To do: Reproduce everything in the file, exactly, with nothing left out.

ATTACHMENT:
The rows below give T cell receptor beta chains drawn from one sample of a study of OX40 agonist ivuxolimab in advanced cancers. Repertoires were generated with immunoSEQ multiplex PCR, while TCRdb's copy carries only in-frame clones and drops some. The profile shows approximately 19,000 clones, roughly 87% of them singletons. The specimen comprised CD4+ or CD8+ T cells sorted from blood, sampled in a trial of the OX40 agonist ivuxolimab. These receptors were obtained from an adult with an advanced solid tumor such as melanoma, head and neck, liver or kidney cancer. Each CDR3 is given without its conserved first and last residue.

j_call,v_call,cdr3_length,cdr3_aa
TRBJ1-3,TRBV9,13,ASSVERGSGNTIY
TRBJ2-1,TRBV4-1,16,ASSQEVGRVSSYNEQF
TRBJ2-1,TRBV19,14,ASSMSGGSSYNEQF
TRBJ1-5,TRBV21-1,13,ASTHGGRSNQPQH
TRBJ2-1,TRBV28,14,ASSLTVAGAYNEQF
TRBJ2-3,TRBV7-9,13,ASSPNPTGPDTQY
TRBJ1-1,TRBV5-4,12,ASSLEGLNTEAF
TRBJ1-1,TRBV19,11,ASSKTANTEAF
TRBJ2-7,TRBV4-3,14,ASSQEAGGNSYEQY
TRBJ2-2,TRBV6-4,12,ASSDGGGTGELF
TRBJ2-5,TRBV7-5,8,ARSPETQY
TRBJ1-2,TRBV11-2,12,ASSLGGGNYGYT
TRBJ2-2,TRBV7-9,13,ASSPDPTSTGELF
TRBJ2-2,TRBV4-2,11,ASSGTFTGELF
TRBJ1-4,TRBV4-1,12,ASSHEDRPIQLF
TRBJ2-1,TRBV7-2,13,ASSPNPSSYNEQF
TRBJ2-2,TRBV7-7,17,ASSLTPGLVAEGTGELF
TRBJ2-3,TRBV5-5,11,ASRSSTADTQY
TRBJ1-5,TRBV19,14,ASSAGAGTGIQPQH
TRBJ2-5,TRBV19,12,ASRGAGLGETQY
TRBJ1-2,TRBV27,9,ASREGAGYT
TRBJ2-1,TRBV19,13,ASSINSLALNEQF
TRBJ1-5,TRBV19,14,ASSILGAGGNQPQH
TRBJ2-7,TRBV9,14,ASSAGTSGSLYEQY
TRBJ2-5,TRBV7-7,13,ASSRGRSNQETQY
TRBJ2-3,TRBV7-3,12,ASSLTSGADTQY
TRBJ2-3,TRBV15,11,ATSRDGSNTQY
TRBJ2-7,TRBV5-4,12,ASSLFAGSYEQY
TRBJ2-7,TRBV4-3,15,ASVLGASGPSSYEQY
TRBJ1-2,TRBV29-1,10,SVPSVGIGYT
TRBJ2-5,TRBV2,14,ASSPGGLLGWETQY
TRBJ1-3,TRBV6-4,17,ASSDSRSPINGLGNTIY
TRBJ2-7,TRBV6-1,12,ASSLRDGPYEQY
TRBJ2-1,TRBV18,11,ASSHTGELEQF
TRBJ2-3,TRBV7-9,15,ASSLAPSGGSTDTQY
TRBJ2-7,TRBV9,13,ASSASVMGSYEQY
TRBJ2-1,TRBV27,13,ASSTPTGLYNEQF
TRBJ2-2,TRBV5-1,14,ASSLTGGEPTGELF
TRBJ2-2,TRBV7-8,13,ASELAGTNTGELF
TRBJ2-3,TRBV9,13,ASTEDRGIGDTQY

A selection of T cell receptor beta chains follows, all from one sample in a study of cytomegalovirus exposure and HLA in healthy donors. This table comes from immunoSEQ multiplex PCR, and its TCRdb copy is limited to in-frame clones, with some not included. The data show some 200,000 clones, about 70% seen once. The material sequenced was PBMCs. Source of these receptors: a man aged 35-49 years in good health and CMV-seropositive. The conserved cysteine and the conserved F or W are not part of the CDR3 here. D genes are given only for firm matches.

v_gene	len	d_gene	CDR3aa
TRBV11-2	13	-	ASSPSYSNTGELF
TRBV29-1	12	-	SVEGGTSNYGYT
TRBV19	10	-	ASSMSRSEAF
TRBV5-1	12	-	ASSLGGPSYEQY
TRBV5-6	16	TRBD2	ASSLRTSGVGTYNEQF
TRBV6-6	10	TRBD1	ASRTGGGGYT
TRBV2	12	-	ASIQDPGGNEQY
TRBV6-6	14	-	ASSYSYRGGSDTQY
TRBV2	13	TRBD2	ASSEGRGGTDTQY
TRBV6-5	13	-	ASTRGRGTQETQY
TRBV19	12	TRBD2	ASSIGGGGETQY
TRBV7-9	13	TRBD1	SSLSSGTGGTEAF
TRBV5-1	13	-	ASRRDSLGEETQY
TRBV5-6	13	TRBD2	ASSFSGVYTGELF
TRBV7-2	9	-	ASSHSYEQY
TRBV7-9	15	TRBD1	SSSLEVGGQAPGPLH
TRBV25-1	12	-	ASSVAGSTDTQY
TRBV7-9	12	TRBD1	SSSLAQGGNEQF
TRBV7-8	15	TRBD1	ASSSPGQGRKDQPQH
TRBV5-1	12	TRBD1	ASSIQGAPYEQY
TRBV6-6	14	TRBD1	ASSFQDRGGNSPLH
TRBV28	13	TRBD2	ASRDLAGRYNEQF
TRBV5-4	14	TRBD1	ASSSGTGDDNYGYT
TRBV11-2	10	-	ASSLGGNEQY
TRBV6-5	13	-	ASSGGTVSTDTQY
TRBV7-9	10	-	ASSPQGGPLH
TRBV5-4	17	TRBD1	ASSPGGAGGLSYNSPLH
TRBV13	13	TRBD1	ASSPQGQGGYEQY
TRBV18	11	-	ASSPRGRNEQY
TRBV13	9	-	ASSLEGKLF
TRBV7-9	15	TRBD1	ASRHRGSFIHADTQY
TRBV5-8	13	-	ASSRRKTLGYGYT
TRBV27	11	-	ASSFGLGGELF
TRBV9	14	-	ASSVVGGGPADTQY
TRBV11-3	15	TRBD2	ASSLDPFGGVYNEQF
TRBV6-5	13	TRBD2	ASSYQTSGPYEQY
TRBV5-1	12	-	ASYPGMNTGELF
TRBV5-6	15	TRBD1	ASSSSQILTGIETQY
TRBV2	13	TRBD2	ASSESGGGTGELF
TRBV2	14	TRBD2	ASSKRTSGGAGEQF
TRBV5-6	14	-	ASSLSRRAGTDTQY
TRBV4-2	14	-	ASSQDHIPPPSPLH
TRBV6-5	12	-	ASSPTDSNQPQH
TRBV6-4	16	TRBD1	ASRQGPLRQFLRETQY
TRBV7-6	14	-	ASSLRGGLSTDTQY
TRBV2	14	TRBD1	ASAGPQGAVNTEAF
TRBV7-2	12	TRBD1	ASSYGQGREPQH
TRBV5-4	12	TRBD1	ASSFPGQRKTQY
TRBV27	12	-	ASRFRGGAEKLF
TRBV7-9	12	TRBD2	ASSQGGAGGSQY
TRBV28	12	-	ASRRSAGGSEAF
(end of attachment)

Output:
The rows below give T cell receptor beta chains drawn from one sample of a study of OX40 agonist ivuxolimab in advanced cancers. Repertoires were generated with immunoSEQ multiplex PCR, while TCRdb's copy carries only in-frame clones and drops some. The profile shows approximately 19,000 clones, roughly 87% of them singletons. The specimen comprised CD4+ or CD8+ T cells sorted from blood, sampled in a trial of the OX40 agonist ivuxolimab. These receptors were obtained from an adult with an advanced solid tumor such as melanoma, head and neck, liver or kidney cancer. Each CDR3 is given without its conserved first and last residue.

j_call,v_call,cdr3_length,cdr3_aa
TRBJ1-3,TRBV9,13,ASSVERGSGNTIY
TRBJ2-1,TRBV4-1,16,ASSQEVGRVSSYNEQF
TRBJ2-1,TRBV19,14,ASSMSGGSSYNEQF
TRBJ1-5,TRBV21-1,13,ASTHGGRSNQPQH
TRBJ2-1,TRBV28,14,ASSLTVAGAYNEQF
TRBJ2-3,TRBV7-9,13,ASSPNPTGPDTQY
TRBJ1-1,TRBV5-4,12,ASSLEGLNTEAF
TRBJ1-1,TRBV19,11,ASSKTANTEAF
TRBJ2-7,TRBV4-3,14,ASSQEAGGNSYEQY
TRBJ2-2,TRBV6-4,12,ASSDGGGTGELF
TRBJ2-5,TRBV7-5,8,ARSPETQY
TRBJ1-2,TRBV11-2,12,ASSLGGGNYGYT
TRBJ2-2,TRBV7-9,13,ASSPDPTSTGELF
TRBJ2-2,TRBV4-2,11,ASSGTFTGELF
TRBJ1-4,TRBV4-1,12,ASSHEDRPIQLF
TRBJ2-1,TRBV7-2,13,ASSPNPSSYNEQF
TRBJ2-2,TRBV7-7,17,ASSLTPGLVAEGTGELF
TRBJ2-3,TRBV5-5,11,ASRSSTADTQY
TRBJ1-5,TRBV19,14,ASSAGAGTGIQPQH
TRBJ2-5,TRBV19,12,ASRGAGLGETQY
TRBJ1-2,TRBV27,9,ASREGAGYT
TRBJ2-1,TRBV19,13,ASSINSLALNEQF
TRBJ1-5,TRBV19,14,ASSILGAGGNQPQH
TRBJ2-7,TRBV9,14,ASSAGTSGSLYEQY
TRBJ2-5,TRBV7-7,13,ASSRGRSNQETQY
TRBJ2-3,TRBV7-3,12,ASSLTSGADTQY
TRBJ2-3,TRBV15,11,ATSRDGSNTQY
TRBJ2-7,TRBV5-4,12,ASSLFAGSYEQY
TRBJ2-7,TRBV4-3,15,ASVLGASGPSSYEQY
TRBJ1-2,TRBV29-1,10,SVPSVGIGYT
TRBJ2-5,TRBV2,14,ASSPGGLLGWETQY
TRBJ1-3,TRBV6-4,17,ASSDSRSPINGLGNTIY
TRBJ2-7,TRBV6-1,12,ASSLRDGPYEQY
TRBJ2-1,TRBV18,11,ASSHTGELEQF
TRBJ2-3,TRBV7-9,15,ASSLAPSGGSTDTQY
TRBJ2-7,TRBV9,13,ASSASVMGSYEQY
TRBJ2-1,TRBV27,13,ASSTPTGLYNEQF
TRBJ2-2,TRBV5-1,14,ASSLTGGEPTGELF
TRBJ2-2,TRBV7-8,13,ASELAGTNTGELF
TRBJ2-3,TRBV9,13,ASTEDRGIGDTQY

A selection of T cell receptor beta chains follows, all from one sample in a study of cytomegalovirus exposure and HLA in healthy donors. This table comes from immunoSEQ multiplex PCR, and its TCRdb copy is limited to in-frame clones, with some not included. The data show some 200,000 clones, about 70% seen once. The material sequenced was PBMCs. Source of these receptors: a man aged 35-49 years in good health and CMV-seropositive. The conserved cysteine and the conserved F or W are not part of the CDR3 here. D genes are given only for firm matches.

v_gene	len	d_gene	CDR3aa
TRBV11-2	13	-	ASSPSYSNTGELF
TRBV29-1	12	-	SVEGGTSNYGYT
TRBV19	10	-	ASSMSRSEAF
TRBV5-1	12	-	ASSLGGPSYEQY
TRBV5-6	16	TRBD2	ASSLRTSGVGTYNEQF
TRBV6-6	10	TRBD1	ASRTGGGGYT
TRBV2	12	-	ASIQDPGGNEQY
TRBV6-6	14	-	ASSYSYRGGSDTQY
TRBV2	13	TRBD2	ASSEGRGGTDTQY
TRBV6-5	13	-	ASTRGRGTQETQY
TRBV19	12	TRBD2	ASSIGGGGETQY
TRBV7-9	13	TRBD1	SSLSSGTGGTEAF
TRBV5-1	13	-	ASRRDSLGEETQY
TRBV5-6	13	TRBD2	ASSFSGVYTGELF
TRBV7-2	9	-	ASSHSYEQY
TRBV7-9	15	TRBD1	SSSLEVGGQAPGPLH
TRBV25-1	12	-	ASSVAGSTDTQY
TRBV7-9	12	TRBD1	SSSLAQGGNEQF
TRBV7-8	15	TRBD1	ASSSPGQGRKDQPQH
TRBV5-1	12	TRBD1	ASSIQGAPYEQY
TRBV6-6	14	TRBD1	ASSFQDRGGNSPLH
TRBV28	13	TRBD2	ASRDLAGRYNEQF
TRBV5-4	14	TRBD1	ASSSGTGDDNYGYT
TRBV11-2	10	-	ASSLGGNEQY
TRBV6-5	13	-	ASSGGTVSTDTQY
TRBV7-9	10	-	ASSPQGGPLH
TRBV5-4	17	TRBD1	ASSPGGAGGLSYNSPLH
TRBV13	13	TRBD1	ASSPQGQGGYEQY
TRBV18	11	-	ASSPRGRNEQY
TRBV13	9	-	ASSLEGKLF
TRBV7-9	15	TRBD1	ASRHRGSFIHADTQY
TRBV5-8	13	-	ASSRRKTLGYGYT
TRBV27	11	-	ASSFGLGGELF
TRBV9	14	-	ASSVVGGGPADTQY
TRBV11-3	15	TRBD2	ASSLDPFGGVYNEQF
TRBV6-5	13	TRBD2	ASSYQTSGPYEQY
TRBV5-1	12	-	ASYPGMNTGELF
TRBV5-6	15	TRBD1	ASSSSQILTGIETQY
TRBV2	13	TRBD2	ASSESGGGTGELF
TRBV2	14	TRBD2	ASSKRTSGGAGEQF
TRBV5-6	14	-	ASSLSRRAGTDTQY
TRBV4-2	14	-	ASSQDHIPPPSPLH
TRBV6-5	12	-	ASSPTDSNQPQH
TRBV6-4	16	TRBD1	ASRQGPLRQFLRETQY
TRBV7-6	14	-	ASSLRGGLSTDTQY
TRBV2	14	TRBD1	ASAGPQGAVNTEAF
TRBV7-2	12	TRBD1	ASSYGQGREPQH
TRBV5-4	12	TRBD1	ASSFPGQRKTQY
TRBV27	12	-	ASRFRGGAEKLF
TRBV7-9	12	TRBD2	ASSQGGAGGSQY
TRBV28	12	-	ASRRSAGGSEAF